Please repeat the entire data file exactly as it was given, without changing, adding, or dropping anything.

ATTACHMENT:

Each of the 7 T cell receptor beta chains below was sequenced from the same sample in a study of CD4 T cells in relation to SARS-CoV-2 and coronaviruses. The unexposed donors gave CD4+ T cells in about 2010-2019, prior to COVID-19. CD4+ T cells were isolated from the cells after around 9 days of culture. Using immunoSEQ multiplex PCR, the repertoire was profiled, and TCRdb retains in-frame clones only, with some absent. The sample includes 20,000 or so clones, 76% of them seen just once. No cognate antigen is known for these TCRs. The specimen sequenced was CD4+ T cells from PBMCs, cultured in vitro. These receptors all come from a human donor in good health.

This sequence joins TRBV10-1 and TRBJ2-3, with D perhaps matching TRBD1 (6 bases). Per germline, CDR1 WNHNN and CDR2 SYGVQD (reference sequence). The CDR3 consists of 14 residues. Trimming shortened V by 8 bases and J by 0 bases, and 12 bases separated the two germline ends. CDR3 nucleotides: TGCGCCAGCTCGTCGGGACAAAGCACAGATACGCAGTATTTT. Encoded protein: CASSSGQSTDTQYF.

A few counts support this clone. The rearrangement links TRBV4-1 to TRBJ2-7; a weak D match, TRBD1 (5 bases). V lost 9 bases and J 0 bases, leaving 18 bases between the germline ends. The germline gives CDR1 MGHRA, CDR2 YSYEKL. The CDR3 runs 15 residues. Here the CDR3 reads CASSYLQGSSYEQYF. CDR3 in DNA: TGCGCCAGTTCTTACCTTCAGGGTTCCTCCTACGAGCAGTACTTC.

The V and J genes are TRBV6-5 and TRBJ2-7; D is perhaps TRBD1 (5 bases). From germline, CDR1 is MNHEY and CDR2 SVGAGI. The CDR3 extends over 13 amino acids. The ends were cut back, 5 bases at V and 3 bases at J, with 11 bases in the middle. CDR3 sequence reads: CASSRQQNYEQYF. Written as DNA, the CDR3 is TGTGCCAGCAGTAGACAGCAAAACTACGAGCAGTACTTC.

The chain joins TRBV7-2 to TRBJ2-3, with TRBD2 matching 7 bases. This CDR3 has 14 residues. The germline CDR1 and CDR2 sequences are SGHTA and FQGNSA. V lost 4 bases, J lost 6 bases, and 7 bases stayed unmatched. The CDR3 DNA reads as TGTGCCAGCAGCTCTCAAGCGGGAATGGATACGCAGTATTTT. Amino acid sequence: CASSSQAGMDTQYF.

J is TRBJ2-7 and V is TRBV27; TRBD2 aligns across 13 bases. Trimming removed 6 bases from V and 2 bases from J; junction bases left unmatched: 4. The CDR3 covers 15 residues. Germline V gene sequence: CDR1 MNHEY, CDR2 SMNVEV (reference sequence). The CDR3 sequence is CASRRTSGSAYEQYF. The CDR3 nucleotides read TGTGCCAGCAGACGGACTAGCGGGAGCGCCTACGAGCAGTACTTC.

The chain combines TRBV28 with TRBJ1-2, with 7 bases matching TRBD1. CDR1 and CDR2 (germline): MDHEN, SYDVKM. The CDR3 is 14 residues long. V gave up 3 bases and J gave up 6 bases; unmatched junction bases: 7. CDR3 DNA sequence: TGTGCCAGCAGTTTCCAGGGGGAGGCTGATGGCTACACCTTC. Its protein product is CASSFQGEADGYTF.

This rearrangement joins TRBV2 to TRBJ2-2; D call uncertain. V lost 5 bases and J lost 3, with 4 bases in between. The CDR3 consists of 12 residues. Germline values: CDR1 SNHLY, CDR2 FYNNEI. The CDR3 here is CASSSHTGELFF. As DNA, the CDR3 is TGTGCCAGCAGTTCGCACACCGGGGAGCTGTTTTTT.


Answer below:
Each of the 7 T cell receptor beta chains below was sequenced from the same sample in a study of CD4 T cells in relation to SARS-CoV-2 and coronaviruses. The unexposed donors gave CD4+ T cells in about 2010-2019, prior to COVID-19. CD4+ T cells were isolated from the cells after around 9 days of culture. Using immunoSEQ multiplex PCR, the repertoire was profiled, and TCRdb retains in-frame clones only, with some absent. The sample includes 20,000 or so clones, 76% of them seen just once. No cognate antigen is known for these TCRs. The specimen sequenced was CD4+ T cells from PBMCs, cultured in vitro. These receptors all come from a human donor in good health.

This sequence joins TRBV10-1 and TRBJ2-3, with D perhaps matching TRBD1 (6 bases). Per germline, CDR1 WNHNN and CDR2 SYGVQD (reference sequence). The CDR3 consists of 14 residues. Trimming shortened V by 8 bases and J by 0 bases, and 12 bases separated the two germline ends. CDR3 nucleotides: TGCGCCAGCTCGTCGGGACAAAGCACAGATACGCAGTATTTT. Encoded protein: CASSSGQSTDTQYF.

A few counts support this clone. The rearrangement links TRBV4-1 to TRBJ2-7; a weak D match, TRBD1 (5 bases). V lost 9 bases and J 0 bases, leaving 18 bases between the germline ends. The germline gives CDR1 MGHRA, CDR2 YSYEKL. The CDR3 runs 15 residues. Here the CDR3 reads CASSYLQGSSYEQYF. CDR3 in DNA: TGCGCCAGTTCTTACCTTCAGGGTTCCTCCTACGAGCAGTACTTC.

The V and J genes are TRBV6-5 and TRBJ2-7; D is perhaps TRBD1 (5 bases). From germline, CDR1 is MNHEY and CDR2 SVGAGI. The CDR3 extends over 13 amino acids. The ends were cut back, 5 bases at V and 3 bases at J, with 11 bases in the middle. CDR3 sequence reads: CASSRQQNYEQYF. Written as DNA, the CDR3 is TGTGCCAGCAGTAGACAGCAAAACTACGAGCAGTACTTC.

The chain joins TRBV7-2 to TRBJ2-3, with TRBD2 matching 7 bases. This CDR3 has 14 residues. The germline CDR1 and CDR2 sequences are SGHTA and FQGNSA. V lost 4 bases, J lost 6 bases, and 7 bases stayed unmatched. The CDR3 DNA reads as TGTGCCAGCAGCTCTCAAGCGGGAATGGATACGCAGTATTTT. Amino acid sequence: CASSSQAGMDTQYF.

J is TRBJ2-7 and V is TRBV27; TRBD2 aligns across 13 bases. Trimming removed 6 bases from V and 2 bases from J; junction bases left unmatched: 4. The CDR3 covers 15 residues. Germline V gene sequence: CDR1 MNHEY, CDR2 SMNVEV (reference sequence). The CDR3 sequence is CASRRTSGSAYEQYF. The CDR3 nucleotides read TGTGCCAGCAGACGGACTAGCGGGAGCGCCTACGAGCAGTACTTC.

The chain combines TRBV28 with TRBJ1-2, with 7 bases matching TRBD1. CDR1 and CDR2 (germline): MDHEN, SYDVKM. The CDR3 is 14 residues long. V gave up 3 bases and J gave up 6 bases; unmatched junction bases: 7. CDR3 DNA sequence: TGTGCCAGCAGTTTCCAGGGGGAGGCTGATGGCTACACCTTC. Its protein product is CASSFQGEADGYTF.

This rearrangement joins TRBV2 to TRBJ2-2; D call uncertain. V lost 5 bases and J lost 3, with 4 bases in between. The CDR3 consists of 12 residues. Germline values: CDR1 SNHLY, CDR2 FYNNEI. The CDR3 here is CASSSHTGELFF. As DNA, the CDR3 is TGTGCCAGCAGTTCGCACACCGGGGAGCTGTTTTTT.